Next Steps

A couple shake hands with their financial advisor at the end of a meeting with him.A couple shake hands with their financial advisor at the end of a meeting with him.

A couple shake hands with their financial advisor at the end of a meeting with him.

Fees are very important and should remain an important consideration when choosing a financial advisor. Benchmarking a prospective advisor’s fees against industry averages – taken in the context of fiduciary status, what the fees are and the complexity of your financial needs – is an important exercise that can help you to understand each advisor’s proposed fee.

If you still have concerns after comparing your fees to benchmarks, it’s absolutely worth asking your advisor to have a transparent conversation aimed at better understanding his fees. You can politely frame the conversation as an opportunity to learn more about how the scope of their services — including financial planning and investment advice — informs the advisor’s fee schedule. .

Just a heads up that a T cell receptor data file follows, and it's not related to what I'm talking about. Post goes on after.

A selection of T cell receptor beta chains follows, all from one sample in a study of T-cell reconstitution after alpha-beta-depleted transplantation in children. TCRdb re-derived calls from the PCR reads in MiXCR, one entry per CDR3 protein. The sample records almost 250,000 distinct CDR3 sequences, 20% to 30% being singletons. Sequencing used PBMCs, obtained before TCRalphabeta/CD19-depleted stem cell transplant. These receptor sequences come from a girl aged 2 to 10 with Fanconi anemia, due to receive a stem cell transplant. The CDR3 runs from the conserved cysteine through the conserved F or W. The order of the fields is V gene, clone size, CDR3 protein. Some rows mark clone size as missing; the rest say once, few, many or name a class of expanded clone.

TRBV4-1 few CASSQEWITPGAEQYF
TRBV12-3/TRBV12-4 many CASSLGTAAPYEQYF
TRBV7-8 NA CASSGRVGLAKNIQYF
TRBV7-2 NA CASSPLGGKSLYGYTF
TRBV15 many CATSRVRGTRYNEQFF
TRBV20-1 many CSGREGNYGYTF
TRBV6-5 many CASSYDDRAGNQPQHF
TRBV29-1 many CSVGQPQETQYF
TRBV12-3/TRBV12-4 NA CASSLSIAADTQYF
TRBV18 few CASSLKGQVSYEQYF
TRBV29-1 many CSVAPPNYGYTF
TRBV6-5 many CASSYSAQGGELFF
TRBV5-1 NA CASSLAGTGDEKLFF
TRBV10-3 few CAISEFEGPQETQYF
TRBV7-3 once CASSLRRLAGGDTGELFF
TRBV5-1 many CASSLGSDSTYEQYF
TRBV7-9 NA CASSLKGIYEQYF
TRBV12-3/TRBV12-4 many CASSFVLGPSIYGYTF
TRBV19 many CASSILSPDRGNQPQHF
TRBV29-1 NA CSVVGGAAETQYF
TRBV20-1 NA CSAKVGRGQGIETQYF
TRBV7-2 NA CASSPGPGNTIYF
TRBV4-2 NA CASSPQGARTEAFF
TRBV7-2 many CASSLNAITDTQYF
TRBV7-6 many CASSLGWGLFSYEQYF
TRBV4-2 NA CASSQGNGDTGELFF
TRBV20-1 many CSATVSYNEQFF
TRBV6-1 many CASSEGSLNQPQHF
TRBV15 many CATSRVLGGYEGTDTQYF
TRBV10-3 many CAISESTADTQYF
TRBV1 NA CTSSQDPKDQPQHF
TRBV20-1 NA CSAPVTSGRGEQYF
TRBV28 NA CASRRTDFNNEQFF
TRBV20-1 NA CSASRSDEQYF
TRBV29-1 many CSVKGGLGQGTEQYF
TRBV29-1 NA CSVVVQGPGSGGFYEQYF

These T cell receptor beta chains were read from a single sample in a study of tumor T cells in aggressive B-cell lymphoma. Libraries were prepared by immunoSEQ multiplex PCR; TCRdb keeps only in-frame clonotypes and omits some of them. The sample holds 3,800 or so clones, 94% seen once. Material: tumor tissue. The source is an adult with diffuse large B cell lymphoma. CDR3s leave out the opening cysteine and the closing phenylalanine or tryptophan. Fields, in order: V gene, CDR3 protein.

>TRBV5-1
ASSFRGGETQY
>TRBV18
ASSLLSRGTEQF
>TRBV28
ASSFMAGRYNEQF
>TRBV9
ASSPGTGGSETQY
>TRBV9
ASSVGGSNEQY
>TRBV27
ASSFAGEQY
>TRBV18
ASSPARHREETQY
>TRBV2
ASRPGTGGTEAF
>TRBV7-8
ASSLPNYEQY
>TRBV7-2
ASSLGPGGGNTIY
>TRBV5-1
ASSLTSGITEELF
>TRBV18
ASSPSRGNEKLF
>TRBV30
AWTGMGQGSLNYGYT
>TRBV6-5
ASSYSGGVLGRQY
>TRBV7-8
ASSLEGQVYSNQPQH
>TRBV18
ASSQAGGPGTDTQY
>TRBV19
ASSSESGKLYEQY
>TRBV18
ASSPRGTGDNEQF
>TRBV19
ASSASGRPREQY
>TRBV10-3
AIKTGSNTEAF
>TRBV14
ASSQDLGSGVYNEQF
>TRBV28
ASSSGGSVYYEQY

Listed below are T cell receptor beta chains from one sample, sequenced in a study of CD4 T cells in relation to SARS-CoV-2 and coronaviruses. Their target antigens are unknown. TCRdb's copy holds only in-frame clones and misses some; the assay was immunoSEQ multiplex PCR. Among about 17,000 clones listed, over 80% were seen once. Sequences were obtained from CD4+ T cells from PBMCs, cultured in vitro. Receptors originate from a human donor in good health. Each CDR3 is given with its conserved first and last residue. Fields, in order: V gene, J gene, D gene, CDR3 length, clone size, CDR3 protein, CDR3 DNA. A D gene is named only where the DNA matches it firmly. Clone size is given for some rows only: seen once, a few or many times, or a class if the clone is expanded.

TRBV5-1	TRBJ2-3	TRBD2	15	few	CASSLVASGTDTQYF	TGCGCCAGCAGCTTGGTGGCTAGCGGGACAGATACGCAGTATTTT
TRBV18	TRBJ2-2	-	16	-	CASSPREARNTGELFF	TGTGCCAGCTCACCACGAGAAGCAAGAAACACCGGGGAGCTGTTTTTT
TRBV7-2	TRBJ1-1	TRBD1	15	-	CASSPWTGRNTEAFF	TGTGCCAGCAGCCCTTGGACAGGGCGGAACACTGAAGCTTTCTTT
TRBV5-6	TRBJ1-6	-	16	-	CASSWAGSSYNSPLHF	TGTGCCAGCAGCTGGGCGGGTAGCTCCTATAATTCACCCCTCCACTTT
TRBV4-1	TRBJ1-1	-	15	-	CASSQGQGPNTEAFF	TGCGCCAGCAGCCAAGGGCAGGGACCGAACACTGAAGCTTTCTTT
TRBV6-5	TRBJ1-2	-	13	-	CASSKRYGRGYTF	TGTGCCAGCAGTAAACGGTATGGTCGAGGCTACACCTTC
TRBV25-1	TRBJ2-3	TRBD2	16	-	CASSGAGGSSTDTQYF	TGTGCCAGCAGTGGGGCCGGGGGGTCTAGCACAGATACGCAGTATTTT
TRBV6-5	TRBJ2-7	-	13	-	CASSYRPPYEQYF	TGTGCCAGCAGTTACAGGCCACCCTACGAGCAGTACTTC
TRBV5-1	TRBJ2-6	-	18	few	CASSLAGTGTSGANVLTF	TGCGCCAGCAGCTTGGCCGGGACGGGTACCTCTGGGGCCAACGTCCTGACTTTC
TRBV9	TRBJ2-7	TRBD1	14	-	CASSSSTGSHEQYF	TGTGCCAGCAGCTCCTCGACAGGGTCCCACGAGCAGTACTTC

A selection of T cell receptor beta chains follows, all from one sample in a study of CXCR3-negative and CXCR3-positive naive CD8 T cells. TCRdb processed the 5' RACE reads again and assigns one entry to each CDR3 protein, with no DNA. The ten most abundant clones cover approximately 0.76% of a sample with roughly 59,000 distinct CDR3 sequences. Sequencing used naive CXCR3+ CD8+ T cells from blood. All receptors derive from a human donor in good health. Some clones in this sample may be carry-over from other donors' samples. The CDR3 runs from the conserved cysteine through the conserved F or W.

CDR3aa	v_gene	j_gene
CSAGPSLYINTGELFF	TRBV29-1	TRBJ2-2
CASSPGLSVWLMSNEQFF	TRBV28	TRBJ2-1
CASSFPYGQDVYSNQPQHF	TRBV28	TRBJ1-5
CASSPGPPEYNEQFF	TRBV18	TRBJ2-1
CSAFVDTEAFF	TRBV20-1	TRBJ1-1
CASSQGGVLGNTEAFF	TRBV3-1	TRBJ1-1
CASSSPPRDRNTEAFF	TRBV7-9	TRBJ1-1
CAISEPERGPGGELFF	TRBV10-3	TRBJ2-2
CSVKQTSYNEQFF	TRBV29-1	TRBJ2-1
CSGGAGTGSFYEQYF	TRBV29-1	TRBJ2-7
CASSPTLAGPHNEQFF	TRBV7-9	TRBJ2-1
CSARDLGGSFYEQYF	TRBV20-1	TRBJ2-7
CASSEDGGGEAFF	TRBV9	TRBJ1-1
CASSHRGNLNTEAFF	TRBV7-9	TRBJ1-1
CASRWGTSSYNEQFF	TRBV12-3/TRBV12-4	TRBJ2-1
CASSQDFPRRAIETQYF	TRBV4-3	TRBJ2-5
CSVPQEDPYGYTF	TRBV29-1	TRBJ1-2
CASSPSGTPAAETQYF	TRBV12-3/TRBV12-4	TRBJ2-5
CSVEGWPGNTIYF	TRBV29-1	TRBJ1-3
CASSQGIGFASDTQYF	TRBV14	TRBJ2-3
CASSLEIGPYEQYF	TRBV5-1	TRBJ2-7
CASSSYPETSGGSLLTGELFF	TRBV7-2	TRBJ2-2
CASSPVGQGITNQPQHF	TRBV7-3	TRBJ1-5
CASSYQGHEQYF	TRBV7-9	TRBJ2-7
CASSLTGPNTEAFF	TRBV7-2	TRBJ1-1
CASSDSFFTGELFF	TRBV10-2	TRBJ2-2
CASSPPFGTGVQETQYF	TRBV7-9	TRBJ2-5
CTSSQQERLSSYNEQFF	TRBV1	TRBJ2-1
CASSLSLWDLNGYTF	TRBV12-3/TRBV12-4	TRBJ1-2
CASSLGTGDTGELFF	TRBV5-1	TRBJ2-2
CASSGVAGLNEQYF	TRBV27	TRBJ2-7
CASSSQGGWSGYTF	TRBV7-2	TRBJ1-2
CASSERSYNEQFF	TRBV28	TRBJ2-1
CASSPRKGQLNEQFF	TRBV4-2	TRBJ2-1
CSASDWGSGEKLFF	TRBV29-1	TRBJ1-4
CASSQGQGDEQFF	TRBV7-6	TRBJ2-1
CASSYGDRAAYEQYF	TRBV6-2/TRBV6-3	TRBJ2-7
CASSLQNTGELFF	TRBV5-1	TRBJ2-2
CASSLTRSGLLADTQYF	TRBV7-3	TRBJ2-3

Fees represent only one part of the decision, however. The best counselor for you ultimately depends on what you’re looking for in a relationship and how you rank those priorities. If paying the lowest fees is your top priority, then that should drive your decision. But understand what a low fee can mean in terms of service, interest alignment and customization. If you prioritize other aspects of the relationship over cost, then the elements of a partnership may help you get comfortable with higher fees. (And if you need help finding a new advisor, consider being matched with one for free.)